Yahoo sued in California for allegedly intercepting emails
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Yahoo was accused in a lawsuit of intercepting emails sent to users of its mail service and using personal information to profit from related advertisements.
The plaintiff seeks damages of $5,000 for each person whose privacy was allegedly invaded, according to a complaint filed on Friday in federal court in San Jose, Calif. Information gleaned by scanning communications between users and non-users is used for tailoring advertisements to them, increasing Yahoo's revenue, according to the filing, which cites the company's published policies for its new email service.
"Yahoo's automated systems scan and analyze all incoming and outgoing communications content sent and received from your account," says the policy, according to the complaint. The purpose is to "match and serve targeted advertising and for spam and malware detection."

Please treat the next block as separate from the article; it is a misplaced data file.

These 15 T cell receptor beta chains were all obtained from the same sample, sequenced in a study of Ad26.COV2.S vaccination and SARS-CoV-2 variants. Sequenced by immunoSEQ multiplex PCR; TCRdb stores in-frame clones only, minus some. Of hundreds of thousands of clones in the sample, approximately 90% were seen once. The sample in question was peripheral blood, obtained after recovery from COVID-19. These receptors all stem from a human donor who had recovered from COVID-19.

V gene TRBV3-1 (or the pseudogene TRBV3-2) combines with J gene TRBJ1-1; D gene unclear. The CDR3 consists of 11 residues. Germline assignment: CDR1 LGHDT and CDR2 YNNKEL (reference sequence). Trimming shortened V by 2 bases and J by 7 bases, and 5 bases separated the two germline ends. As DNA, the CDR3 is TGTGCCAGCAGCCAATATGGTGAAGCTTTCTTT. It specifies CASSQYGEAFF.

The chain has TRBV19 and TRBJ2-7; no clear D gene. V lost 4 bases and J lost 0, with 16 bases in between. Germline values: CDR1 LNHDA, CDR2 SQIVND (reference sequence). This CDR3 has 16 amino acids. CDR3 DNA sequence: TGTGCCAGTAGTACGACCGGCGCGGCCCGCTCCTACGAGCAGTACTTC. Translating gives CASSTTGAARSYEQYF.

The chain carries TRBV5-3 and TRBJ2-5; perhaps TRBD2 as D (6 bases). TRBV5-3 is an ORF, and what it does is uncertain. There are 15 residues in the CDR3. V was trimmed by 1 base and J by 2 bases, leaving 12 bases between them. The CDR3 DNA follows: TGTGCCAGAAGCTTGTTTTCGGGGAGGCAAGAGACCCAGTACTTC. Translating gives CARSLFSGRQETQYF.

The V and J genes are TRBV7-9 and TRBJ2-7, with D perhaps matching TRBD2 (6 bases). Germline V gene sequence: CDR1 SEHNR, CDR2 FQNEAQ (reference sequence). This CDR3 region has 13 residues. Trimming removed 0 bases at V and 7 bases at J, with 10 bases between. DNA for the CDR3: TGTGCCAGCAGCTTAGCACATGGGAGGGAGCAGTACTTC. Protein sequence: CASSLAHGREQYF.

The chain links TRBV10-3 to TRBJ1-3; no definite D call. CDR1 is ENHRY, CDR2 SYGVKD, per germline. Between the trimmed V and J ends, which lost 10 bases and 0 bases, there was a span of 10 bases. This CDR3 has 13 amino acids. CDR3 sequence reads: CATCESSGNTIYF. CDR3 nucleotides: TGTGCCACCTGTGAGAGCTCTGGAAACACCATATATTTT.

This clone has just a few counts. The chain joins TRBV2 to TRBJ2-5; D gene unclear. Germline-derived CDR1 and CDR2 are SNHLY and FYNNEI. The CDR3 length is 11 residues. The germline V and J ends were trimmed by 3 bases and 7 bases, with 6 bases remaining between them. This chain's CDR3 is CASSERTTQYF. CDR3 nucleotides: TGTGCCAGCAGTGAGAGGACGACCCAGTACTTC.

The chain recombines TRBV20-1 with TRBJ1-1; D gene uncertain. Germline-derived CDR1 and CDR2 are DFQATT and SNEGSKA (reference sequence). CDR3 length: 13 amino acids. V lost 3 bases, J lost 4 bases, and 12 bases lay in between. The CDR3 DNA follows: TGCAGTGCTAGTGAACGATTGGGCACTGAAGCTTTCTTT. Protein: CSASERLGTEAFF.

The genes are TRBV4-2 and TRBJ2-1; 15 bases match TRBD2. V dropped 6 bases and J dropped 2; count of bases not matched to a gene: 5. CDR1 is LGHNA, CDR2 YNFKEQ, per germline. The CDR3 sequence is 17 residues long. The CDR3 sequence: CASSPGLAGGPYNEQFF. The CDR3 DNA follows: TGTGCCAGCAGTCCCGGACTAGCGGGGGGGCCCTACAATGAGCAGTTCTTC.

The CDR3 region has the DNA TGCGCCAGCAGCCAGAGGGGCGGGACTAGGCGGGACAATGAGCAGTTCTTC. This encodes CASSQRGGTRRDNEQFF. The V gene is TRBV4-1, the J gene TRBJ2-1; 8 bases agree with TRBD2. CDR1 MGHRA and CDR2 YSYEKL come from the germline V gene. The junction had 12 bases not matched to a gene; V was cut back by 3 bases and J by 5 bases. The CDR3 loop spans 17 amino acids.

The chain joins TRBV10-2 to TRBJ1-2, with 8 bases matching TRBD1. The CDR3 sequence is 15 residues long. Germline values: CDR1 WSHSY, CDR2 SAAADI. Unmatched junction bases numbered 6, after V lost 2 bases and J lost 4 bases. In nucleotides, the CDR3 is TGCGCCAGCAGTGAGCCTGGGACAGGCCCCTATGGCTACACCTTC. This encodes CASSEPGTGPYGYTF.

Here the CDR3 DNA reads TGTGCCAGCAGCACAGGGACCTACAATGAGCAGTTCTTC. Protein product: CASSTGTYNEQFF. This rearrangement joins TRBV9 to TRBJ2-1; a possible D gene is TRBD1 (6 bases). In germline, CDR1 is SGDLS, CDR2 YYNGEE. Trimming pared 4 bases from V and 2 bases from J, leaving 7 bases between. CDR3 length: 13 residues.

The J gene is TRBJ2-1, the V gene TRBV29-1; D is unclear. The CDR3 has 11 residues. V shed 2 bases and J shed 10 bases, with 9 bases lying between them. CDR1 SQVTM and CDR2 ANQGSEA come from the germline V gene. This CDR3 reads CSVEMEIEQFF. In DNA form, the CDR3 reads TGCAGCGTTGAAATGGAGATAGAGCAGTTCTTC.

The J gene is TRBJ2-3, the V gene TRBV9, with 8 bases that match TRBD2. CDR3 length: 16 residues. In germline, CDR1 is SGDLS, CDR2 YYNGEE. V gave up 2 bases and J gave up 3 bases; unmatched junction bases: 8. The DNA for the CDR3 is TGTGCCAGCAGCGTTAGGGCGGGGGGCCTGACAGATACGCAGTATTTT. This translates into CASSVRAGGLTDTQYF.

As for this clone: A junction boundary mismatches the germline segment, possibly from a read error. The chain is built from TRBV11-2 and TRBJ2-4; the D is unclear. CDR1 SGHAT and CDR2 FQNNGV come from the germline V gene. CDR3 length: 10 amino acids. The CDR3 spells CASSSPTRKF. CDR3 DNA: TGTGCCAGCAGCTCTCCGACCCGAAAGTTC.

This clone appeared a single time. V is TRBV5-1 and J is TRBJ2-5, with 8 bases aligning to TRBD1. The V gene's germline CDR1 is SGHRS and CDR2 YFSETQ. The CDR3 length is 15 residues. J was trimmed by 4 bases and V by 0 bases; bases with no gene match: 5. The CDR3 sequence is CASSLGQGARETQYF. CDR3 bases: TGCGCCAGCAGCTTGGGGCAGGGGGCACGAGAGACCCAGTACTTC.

Lawsuits against Internet companies and social networks are rising as use of the Web balloons and users become more aware of how much personal information they are revealing, often without their knowledge. Google and LinkedIn also are facing accusations of intercepting communications for their own profit at the expense of users or non-users.
"As a matter of policy, Yahoo does not comment on ongoing litigation," Sarah Meron, a company spokeswoman, said Saturday in an email.
Brian Pincus, the plaintiff, seeks to represent non-Yahoo customers whose email was intercepted in a class-action, or group lawsuit.
Yahoo previously asked in a court filing that earlier lawsuits over scanning of email for targeted advertising be treated as related cases.
Ads bring in three-quarters of Yahoo's revenue, according to the complaint. With more than 275 million customers globally, Yahoo mail is one of the largest web-based email services, the plaintiff said.
The case is Pincus v. Yahoo! Inc., 13-cv-05326, U.S. District Court, Northern District of California (San Jose).